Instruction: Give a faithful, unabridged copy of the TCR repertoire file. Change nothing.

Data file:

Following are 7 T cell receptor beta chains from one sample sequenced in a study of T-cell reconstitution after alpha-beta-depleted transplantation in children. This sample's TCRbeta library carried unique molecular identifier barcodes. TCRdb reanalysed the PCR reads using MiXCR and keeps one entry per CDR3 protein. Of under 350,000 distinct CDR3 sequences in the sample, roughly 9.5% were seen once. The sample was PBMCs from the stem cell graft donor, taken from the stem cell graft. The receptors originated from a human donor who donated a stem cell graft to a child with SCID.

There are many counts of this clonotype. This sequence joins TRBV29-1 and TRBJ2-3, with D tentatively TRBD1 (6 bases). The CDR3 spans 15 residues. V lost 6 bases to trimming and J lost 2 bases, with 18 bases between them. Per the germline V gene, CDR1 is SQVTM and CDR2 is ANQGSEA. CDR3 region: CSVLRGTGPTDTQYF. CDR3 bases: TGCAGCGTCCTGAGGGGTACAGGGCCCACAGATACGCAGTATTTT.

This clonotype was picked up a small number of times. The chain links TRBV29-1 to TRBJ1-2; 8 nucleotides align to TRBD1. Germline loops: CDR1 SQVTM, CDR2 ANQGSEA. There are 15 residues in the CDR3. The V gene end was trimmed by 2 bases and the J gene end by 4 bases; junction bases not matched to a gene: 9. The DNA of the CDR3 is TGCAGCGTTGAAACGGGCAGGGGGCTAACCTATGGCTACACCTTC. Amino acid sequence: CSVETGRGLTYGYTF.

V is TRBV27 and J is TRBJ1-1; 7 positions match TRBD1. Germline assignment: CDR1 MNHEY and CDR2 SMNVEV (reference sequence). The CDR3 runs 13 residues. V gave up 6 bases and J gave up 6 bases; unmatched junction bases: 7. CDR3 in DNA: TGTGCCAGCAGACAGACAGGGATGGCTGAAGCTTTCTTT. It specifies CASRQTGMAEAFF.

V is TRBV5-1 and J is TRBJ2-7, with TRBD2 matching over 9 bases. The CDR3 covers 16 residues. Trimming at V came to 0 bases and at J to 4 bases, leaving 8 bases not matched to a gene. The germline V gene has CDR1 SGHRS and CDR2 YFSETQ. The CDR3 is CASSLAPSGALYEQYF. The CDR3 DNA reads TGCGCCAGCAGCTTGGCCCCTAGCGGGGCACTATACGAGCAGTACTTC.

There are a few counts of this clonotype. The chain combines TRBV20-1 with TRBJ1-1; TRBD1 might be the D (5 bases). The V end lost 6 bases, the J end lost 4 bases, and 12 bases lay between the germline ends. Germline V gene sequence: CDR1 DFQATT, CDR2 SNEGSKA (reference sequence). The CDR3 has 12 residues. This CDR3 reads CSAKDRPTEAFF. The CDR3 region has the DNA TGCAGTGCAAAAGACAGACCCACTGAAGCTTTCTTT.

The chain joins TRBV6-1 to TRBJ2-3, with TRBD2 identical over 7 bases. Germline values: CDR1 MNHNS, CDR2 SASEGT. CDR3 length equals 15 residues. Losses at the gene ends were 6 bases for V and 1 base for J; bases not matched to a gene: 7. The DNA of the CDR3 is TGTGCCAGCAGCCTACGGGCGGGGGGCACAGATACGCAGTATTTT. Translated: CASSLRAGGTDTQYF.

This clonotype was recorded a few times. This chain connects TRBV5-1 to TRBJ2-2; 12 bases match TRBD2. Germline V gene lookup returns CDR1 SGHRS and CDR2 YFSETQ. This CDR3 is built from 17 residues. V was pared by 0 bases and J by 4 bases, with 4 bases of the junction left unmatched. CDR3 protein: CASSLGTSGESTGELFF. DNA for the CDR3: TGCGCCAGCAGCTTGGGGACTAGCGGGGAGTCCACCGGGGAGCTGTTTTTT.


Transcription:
Following are 7 T cell receptor beta chains from one sample sequenced in a study of T-cell reconstitution after alpha-beta-depleted transplantation in children. This sample's TCRbeta library carried unique molecular identifier barcodes. TCRdb reanalysed the PCR reads using MiXCR and keeps one entry per CDR3 protein. Of under 350,000 distinct CDR3 sequences in the sample, roughly 9.5% were seen once. The sample was PBMCs from the stem cell graft donor, taken from the stem cell graft. The receptors originated from a human donor who donated a stem cell graft to a child with SCID.

There are many counts of this clonotype. This sequence joins TRBV29-1 and TRBJ2-3, with D tentatively TRBD1 (6 bases). The CDR3 spans 15 residues. V lost 6 bases to trimming and J lost 2 bases, with 18 bases between them. Per the germline V gene, CDR1 is SQVTM and CDR2 is ANQGSEA. CDR3 region: CSVLRGTGPTDTQYF. CDR3 bases: TGCAGCGTCCTGAGGGGTACAGGGCCCACAGATACGCAGTATTTT.

This clonotype was picked up a small number of times. The chain links TRBV29-1 to TRBJ1-2; 8 nucleotides align to TRBD1. Germline loops: CDR1 SQVTM, CDR2 ANQGSEA. There are 15 residues in the CDR3. The V gene end was trimmed by 2 bases and the J gene end by 4 bases; junction bases not matched to a gene: 9. The DNA of the CDR3 is TGCAGCGTTGAAACGGGCAGGGGGCTAACCTATGGCTACACCTTC. Amino acid sequence: CSVETGRGLTYGYTF.

V is TRBV27 and J is TRBJ1-1; 7 positions match TRBD1. Germline assignment: CDR1 MNHEY and CDR2 SMNVEV (reference sequence). The CDR3 runs 13 residues. V gave up 6 bases and J gave up 6 bases; unmatched junction bases: 7. CDR3 in DNA: TGTGCCAGCAGACAGACAGGGATGGCTGAAGCTTTCTTT. It specifies CASRQTGMAEAFF.

V is TRBV5-1 and J is TRBJ2-7, with TRBD2 matching over 9 bases. The CDR3 covers 16 residues. Trimming at V came to 0 bases and at J to 4 bases, leaving 8 bases not matched to a gene. The germline V gene has CDR1 SGHRS and CDR2 YFSETQ. The CDR3 is CASSLAPSGALYEQYF. The CDR3 DNA reads TGCGCCAGCAGCTTGGCCCCTAGCGGGGCACTATACGAGCAGTACTTC.

There are a few counts of this clonotype. The chain combines TRBV20-1 with TRBJ1-1; TRBD1 might be the D (5 bases). The V end lost 6 bases, the J end lost 4 bases, and 12 bases lay between the germline ends. Germline V gene sequence: CDR1 DFQATT, CDR2 SNEGSKA (reference sequence). The CDR3 has 12 residues. This CDR3 reads CSAKDRPTEAFF. The CDR3 region has the DNA TGCAGTGCAAAAGACAGACCCACTGAAGCTTTCTTT.

The chain joins TRBV6-1 to TRBJ2-3, with TRBD2 identical over 7 bases. Germline values: CDR1 MNHNS, CDR2 SASEGT. CDR3 length equals 15 residues. Losses at the gene ends were 6 bases for V and 1 base for J; bases not matched to a gene: 7. The DNA of the CDR3 is TGTGCCAGCAGCCTACGGGCGGGGGGCACAGATACGCAGTATTTT. Translated: CASSLRAGGTDTQYF.

This clonotype was recorded a few times. This chain connects TRBV5-1 to TRBJ2-2; 12 bases match TRBD2. Germline V gene lookup returns CDR1 SGHRS and CDR2 YFSETQ. This CDR3 is built from 17 residues. V was pared by 0 bases and J by 4 bases, with 4 bases of the junction left unmatched. CDR3 protein: CASSLGTSGESTGELFF. DNA for the CDR3: TGCGCCAGCAGCTTGGGGACTAGCGGGGAGTCCACCGGGGAGCTGTTTTTT.